I think I heard somewhere a rule that says "numbers up to twelve should be spelled out, numbers above can be written numerically" but not only do I not remember if that was exactly how the rule went, I'm fairly sure the source wasn't really reliable.

So, can you tell me whether - in a common text, not legalese, not calculations, nothing unusual - I should use digits or letters? Is it true you should write "eleven" but "13" in a literary text?

Also, I'm pretty sure that, even if it's true, there must be exceptions. If I'm right, can you name them?

3 Answers 3


For this question, I'd go to The Chicago Manual of Style. Their general rule is, for non-technical contexts, "spell[] out whole numbers from zero through one hundred and certain round multiples of those numbers."

Exceptions using digits:

  • dates: 8 January 2012

  • numbers referring to parts of a book: table 23 on page 4; chapter 11

  • volumes, distances, other physical quantities: 15 kilometers; 6 cubic feet; 3 tonnes; 10 degrees of arc; ... (but if the context is non-technical, words can be used)

Exceptions using words:

  • when the value is approximate: seventy-five million

  • at the beginning of a sentence: Two hundred fifty visitors ... (but sometimes it's advisable to rephrase, such as if a year starts a sentence)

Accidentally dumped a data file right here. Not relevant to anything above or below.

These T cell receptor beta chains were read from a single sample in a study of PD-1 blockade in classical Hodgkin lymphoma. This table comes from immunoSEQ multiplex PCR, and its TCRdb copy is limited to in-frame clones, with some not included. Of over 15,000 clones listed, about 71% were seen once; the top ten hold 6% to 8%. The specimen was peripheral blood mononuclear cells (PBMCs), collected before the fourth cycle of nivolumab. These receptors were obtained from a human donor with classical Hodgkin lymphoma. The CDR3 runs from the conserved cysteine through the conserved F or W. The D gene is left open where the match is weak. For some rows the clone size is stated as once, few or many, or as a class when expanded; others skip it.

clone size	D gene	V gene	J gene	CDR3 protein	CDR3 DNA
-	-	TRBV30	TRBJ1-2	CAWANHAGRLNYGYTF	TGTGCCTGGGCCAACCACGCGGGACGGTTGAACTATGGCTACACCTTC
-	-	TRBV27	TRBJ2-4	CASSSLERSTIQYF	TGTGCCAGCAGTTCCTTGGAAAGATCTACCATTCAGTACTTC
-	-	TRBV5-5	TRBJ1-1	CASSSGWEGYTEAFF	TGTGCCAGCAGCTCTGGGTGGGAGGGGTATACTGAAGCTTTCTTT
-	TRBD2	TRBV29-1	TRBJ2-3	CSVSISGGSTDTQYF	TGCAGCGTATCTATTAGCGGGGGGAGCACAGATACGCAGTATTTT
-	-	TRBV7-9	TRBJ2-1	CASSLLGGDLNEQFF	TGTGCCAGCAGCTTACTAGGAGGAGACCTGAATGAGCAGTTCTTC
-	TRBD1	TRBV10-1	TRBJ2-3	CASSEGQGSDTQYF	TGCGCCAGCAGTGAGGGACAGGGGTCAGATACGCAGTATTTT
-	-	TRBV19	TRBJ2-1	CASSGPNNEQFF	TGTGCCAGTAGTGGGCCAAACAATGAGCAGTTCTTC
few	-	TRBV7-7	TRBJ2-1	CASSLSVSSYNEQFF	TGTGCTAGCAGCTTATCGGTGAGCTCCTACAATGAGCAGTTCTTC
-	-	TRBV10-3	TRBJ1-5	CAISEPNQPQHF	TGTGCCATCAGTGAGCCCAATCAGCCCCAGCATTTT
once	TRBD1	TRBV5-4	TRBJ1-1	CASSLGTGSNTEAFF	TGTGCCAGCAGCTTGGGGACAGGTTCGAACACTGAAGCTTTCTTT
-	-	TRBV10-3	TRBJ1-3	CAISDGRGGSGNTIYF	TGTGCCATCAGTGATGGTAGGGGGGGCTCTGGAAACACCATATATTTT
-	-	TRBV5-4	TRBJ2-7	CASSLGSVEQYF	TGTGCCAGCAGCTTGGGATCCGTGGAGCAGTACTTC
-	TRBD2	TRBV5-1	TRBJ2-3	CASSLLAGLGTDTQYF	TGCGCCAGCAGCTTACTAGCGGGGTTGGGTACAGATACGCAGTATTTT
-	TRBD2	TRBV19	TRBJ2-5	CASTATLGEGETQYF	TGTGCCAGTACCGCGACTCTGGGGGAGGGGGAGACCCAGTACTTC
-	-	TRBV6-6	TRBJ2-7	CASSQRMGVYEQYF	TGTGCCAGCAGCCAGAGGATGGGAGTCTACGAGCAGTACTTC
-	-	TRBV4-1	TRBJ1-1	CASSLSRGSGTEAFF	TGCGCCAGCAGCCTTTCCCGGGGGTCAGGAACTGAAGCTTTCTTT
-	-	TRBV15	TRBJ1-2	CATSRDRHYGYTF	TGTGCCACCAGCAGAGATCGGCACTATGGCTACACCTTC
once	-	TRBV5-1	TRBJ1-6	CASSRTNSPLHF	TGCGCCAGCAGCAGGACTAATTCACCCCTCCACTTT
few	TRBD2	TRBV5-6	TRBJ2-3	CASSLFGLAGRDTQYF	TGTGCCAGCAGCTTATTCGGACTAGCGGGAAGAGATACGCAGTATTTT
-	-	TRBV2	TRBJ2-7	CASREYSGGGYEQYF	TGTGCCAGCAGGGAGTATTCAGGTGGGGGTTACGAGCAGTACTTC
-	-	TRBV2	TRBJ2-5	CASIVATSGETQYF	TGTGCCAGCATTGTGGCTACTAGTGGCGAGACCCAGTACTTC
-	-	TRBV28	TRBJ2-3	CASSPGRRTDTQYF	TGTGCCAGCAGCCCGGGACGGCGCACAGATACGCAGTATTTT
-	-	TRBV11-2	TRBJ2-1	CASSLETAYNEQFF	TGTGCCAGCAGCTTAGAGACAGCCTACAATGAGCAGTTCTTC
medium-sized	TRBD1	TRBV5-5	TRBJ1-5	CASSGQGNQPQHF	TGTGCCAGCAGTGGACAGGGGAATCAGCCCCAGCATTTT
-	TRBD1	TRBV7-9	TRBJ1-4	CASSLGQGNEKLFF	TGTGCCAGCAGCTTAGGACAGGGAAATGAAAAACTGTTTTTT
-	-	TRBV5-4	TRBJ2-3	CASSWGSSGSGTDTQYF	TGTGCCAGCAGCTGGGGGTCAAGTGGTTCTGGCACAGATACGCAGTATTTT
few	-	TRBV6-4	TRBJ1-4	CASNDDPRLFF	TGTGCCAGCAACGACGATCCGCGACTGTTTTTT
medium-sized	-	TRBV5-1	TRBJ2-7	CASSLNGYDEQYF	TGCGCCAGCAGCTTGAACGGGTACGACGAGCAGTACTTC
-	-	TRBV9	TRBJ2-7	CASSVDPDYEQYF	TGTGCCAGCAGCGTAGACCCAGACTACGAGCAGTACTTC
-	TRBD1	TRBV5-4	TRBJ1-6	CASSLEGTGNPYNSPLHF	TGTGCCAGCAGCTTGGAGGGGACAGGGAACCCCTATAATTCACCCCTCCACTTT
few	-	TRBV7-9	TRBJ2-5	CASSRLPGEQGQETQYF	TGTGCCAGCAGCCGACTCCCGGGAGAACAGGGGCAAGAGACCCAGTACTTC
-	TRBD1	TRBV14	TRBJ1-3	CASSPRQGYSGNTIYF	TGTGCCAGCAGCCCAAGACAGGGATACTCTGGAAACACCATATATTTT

The actual list in Chicago is much longer and more complicated. Chicago also recognizes the practice of using digits rather than words for any value ten or greater. Usage is really rather flexible -- so consider the context you're working in, and try to be consistent.

  • The British tabloid newspaper the Sun, owned by Rupert Murdoch, was famous (or notorious) at one time for its daily full-page pictures of topless young women. They always appeared at the same place in the paper, and they became known as 'page three girls'. Commented Jul 28, 2023 at 9:17

There is a nice article 10 Rules for Writing Numbers and Numerals

The main rules:

  • Spell small numbers out. (My rule: Up to twelve - thirteen is a composed word and long)
  • Don’t start a sentence with a numeral.
  • Centuries and decades should be spelled out.
  • If the number is rounded or estimated, spell it out

Form another source

  • Be consistent within a category.
  • 4
    Keep in mind this is only 1 of who knows how many sources.
    – Squazic
    Commented Jan 24, 2013 at 22:22

I've heard different numbers from multiple sources on this matter. I've seen cutoffs of 10 and 20 and 100. I'm not sure if there is a fixed standard.

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